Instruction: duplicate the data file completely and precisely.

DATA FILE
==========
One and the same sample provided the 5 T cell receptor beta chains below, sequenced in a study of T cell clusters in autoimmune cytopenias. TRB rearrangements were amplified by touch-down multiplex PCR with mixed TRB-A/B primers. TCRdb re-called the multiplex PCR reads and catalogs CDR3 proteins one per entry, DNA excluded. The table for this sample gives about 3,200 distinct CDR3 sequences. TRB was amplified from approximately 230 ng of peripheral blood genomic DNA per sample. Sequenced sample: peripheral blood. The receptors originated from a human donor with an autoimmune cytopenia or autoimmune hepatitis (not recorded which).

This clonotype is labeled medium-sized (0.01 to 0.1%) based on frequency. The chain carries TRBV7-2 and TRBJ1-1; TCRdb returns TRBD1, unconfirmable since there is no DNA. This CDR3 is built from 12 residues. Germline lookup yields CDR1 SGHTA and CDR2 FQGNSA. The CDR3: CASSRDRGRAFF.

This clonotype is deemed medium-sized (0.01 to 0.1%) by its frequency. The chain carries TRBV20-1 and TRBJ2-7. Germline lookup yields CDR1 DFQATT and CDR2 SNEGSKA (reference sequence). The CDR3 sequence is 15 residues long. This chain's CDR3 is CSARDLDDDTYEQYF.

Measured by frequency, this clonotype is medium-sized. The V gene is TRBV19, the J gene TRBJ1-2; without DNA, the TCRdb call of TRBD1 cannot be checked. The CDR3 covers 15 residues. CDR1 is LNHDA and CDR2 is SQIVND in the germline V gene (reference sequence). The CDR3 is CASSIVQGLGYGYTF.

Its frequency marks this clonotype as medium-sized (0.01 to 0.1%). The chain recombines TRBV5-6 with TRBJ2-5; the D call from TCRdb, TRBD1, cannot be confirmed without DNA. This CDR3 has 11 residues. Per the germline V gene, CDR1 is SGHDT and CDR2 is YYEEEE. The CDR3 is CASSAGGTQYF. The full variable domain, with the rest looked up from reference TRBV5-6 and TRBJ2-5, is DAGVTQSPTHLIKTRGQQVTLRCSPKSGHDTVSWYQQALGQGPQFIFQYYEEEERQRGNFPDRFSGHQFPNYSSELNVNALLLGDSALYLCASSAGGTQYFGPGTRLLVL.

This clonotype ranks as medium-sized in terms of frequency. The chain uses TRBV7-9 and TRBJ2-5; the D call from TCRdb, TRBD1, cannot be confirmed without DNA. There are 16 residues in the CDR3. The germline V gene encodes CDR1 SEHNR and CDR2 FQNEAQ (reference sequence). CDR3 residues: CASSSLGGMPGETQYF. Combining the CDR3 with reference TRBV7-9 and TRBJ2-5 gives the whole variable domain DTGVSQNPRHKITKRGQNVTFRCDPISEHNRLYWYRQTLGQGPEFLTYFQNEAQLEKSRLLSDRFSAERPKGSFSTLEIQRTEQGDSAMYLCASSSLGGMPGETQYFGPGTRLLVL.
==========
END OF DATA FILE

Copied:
One and the same sample provided the 5 T cell receptor beta chains below, sequenced in a study of T cell clusters in autoimmune cytopenias. TRB rearrangements were amplified by touch-down multiplex PCR with mixed TRB-A/B primers. TCRdb re-called the multiplex PCR reads and catalogs CDR3 proteins one per entry, DNA excluded. The table for this sample gives about 3,200 distinct CDR3 sequences. TRB was amplified from approximately 230 ng of peripheral blood genomic DNA per sample. Sequenced sample: peripheral blood. The receptors originated from a human donor with an autoimmune cytopenia or autoimmune hepatitis (not recorded which).

This clonotype is labeled medium-sized (0.01 to 0.1%) based on frequency. The chain carries TRBV7-2 and TRBJ1-1; TCRdb returns TRBD1, unconfirmable since there is no DNA. This CDR3 is built from 12 residues. Germline lookup yields CDR1 SGHTA and CDR2 FQGNSA. The CDR3: CASSRDRGRAFF.

This clonotype is deemed medium-sized (0.01 to 0.1%) by its frequency. The chain carries TRBV20-1 and TRBJ2-7. Germline lookup yields CDR1 DFQATT and CDR2 SNEGSKA (reference sequence). The CDR3 sequence is 15 residues long. This chain's CDR3 is CSARDLDDDTYEQYF.

Measured by frequency, this clonotype is medium-sized. The V gene is TRBV19, the J gene TRBJ1-2; without DNA, the TCRdb call of TRBD1 cannot be checked. The CDR3 covers 15 residues. CDR1 is LNHDA and CDR2 is SQIVND in the germline V gene (reference sequence). The CDR3 is CASSIVQGLGYGYTF.

Its frequency marks this clonotype as medium-sized (0.01 to 0.1%). The chain recombines TRBV5-6 with TRBJ2-5; the D call from TCRdb, TRBD1, cannot be confirmed without DNA. This CDR3 has 11 residues. Per the germline V gene, CDR1 is SGHDT and CDR2 is YYEEEE. The CDR3 is CASSAGGTQYF. The full variable domain, with the rest looked up from reference TRBV5-6 and TRBJ2-5, is DAGVTQSPTHLIKTRGQQVTLRCSPKSGHDTVSWYQQALGQGPQFIFQYYEEEERQRGNFPDRFSGHQFPNYSSELNVNALLLGDSALYLCASSAGGTQYFGPGTRLLVL.

This clonotype ranks as medium-sized in terms of frequency. The chain uses TRBV7-9 and TRBJ2-5; the D call from TCRdb, TRBD1, cannot be confirmed without DNA. There are 16 residues in the CDR3. The germline V gene encodes CDR1 SEHNR and CDR2 FQNEAQ (reference sequence). CDR3 residues: CASSSLGGMPGETQYF. Combining the CDR3 with reference TRBV7-9 and TRBJ2-5 gives the whole variable domain DTGVSQNPRHKITKRGQNVTFRCDPISEHNRLYWYRQTLGQGPEFLTYFQNEAQLEKSRLLSDRFSAERPKGSFSTLEIQRTEQGDSAMYLCASSSLGGMPGETQYFGPGTRLLVL.